After effects and their consequences If you can remember earlier I discussed sustaining damage to my Heart. During the following months as my strength grew and I regained my confidence I visited my Cardiolog. His recommendation was to take a stress test at the local hospital, a simple test of effort using a treadmill or exercise bike, afterwards lying on a flat bed type scanner which monitored the blood flow and oxygen levels in the blood, this was when I found out the extent of the damage. His diagnosis was that due to the lack of blood flow on that fateful night the right side of my Heart had been starved of oxygen thus 18 % of my Heart was in fact dead. Another 30 minutes getting to the Hospital that night could well have proved fatal!!!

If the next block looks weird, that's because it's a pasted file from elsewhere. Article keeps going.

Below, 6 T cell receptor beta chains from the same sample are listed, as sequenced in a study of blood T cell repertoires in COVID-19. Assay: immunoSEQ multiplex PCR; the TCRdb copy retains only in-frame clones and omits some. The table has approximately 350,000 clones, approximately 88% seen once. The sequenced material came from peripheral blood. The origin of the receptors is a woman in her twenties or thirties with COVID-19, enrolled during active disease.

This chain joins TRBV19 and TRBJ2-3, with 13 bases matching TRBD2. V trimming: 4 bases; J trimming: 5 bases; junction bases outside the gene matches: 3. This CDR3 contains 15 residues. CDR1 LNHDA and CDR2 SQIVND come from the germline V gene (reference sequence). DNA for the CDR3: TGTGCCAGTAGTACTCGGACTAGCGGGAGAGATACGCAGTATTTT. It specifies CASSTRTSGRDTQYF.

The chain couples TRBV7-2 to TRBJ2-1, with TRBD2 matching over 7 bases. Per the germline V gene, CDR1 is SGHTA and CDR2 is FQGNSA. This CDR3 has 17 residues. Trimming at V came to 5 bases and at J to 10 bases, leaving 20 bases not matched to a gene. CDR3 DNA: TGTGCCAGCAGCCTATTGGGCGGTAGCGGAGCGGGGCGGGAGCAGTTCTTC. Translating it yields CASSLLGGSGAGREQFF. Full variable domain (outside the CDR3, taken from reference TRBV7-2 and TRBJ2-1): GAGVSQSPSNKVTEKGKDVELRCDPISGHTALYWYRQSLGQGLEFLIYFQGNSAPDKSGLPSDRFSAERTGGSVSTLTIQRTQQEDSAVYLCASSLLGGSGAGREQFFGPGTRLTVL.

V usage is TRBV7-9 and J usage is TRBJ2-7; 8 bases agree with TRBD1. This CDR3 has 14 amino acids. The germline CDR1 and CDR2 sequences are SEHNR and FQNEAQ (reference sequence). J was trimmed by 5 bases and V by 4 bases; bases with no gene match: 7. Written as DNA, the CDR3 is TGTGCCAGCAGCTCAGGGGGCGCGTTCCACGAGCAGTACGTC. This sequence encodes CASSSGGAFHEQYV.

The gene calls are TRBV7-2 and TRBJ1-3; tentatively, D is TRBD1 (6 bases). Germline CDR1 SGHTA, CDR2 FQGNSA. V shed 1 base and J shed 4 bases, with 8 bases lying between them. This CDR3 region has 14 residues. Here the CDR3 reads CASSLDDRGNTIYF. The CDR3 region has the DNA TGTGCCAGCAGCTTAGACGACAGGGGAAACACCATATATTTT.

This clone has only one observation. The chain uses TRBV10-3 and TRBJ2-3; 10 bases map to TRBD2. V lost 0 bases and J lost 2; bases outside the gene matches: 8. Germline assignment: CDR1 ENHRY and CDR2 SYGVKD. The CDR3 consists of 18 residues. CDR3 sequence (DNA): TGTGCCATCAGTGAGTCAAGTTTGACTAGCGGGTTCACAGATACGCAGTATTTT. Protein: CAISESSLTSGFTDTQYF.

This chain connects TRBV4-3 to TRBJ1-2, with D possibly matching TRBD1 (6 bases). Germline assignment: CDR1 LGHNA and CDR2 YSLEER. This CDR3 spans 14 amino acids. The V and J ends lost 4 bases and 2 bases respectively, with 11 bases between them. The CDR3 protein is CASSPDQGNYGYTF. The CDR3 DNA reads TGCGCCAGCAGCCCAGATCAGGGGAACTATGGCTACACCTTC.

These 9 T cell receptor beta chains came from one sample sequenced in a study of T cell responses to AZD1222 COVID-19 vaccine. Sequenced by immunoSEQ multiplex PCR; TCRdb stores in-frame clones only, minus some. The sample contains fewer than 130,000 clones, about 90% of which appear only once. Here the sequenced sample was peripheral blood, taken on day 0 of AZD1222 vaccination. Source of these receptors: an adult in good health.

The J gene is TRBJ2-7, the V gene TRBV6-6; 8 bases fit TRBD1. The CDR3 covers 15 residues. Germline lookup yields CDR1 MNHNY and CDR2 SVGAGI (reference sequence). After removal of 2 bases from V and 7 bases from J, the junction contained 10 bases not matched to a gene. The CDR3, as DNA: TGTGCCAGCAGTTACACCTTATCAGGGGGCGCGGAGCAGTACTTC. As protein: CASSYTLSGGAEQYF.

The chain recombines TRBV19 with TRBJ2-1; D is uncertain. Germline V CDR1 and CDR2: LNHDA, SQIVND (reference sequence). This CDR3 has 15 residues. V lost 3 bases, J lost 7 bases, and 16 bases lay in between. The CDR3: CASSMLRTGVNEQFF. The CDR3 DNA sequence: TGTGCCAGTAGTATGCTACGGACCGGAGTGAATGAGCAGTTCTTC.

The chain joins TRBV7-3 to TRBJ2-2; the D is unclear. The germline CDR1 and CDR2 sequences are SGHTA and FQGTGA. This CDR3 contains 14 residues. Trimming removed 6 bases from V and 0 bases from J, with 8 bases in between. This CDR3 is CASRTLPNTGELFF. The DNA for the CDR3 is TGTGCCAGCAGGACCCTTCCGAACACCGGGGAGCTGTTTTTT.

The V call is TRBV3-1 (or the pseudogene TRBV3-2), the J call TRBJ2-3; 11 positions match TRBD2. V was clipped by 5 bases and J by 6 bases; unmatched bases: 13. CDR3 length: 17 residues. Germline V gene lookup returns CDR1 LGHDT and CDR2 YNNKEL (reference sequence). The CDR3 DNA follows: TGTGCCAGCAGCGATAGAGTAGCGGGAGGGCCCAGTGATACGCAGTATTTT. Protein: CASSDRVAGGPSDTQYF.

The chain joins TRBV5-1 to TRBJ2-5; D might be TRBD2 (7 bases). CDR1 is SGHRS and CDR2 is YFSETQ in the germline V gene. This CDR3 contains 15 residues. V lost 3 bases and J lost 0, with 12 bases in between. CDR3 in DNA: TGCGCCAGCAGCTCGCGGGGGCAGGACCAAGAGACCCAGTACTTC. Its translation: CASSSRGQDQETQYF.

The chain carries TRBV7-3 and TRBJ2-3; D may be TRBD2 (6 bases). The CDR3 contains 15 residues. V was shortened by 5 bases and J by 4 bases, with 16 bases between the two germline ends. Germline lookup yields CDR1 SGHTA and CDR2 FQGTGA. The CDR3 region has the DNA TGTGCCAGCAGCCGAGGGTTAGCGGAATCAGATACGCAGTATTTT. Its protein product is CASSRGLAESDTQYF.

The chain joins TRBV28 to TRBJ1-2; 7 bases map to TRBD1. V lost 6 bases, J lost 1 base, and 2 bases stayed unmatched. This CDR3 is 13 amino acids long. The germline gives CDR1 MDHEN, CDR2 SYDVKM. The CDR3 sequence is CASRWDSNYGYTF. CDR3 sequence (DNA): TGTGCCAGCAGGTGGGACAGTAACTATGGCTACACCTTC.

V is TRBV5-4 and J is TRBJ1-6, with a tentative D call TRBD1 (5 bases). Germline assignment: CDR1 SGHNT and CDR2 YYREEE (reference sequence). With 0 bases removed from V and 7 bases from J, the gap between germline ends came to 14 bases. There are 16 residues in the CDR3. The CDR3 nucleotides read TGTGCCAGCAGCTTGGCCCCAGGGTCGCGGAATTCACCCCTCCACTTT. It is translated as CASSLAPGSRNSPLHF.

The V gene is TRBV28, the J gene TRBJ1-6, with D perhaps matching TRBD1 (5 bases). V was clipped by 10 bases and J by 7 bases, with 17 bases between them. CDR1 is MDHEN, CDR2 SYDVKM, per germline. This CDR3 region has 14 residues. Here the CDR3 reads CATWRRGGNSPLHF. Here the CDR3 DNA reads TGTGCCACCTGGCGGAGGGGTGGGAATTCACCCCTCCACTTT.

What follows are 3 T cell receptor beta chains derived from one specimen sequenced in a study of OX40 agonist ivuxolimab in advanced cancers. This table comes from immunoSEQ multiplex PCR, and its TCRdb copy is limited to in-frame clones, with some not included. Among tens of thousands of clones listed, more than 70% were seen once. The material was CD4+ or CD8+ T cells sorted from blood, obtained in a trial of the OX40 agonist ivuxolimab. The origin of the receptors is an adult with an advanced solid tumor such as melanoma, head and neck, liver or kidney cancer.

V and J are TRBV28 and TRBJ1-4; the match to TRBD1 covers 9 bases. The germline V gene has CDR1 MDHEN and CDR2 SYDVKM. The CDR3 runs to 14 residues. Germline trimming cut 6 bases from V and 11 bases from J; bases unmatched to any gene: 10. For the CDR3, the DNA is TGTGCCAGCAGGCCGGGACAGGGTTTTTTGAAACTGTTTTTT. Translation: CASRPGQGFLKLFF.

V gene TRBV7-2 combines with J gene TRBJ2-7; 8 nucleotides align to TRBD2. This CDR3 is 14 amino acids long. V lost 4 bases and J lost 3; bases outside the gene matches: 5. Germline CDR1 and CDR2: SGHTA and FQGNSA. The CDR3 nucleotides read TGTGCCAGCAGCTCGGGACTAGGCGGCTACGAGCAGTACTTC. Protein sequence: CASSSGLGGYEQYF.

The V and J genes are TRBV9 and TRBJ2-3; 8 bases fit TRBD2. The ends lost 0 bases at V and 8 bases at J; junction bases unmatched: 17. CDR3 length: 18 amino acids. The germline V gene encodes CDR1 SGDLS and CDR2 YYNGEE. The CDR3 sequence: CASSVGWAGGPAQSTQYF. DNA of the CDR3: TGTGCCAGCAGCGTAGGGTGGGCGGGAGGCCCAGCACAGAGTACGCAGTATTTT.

The Stress Test or Thallium Test This is a type of nuclear scanning test or myocardial perfusion (mi"o-KAR'de-al per-FU'zhun) imaging test. It shows how well blood flows to the heart muscle. It's usually done along with an exercise stress test on a treadmill or bicycle. The thallium stress test is useful to determine: Extent of a coronary artery blockage Prognosis of patients who've suffered a heart attack Effectiveness of cardiac procedures done to improve circulation in coronary arteries Cause(s) of chest pain Level of exercise that a patient can safely perform When the patient reaches his or her maximum level of exercise, a small amount of a radioactive substance called thallium is injected into the bloodstream. Then the patient lies down on a special table under a camera ("gamma camera") that can see the thallium and make pictures.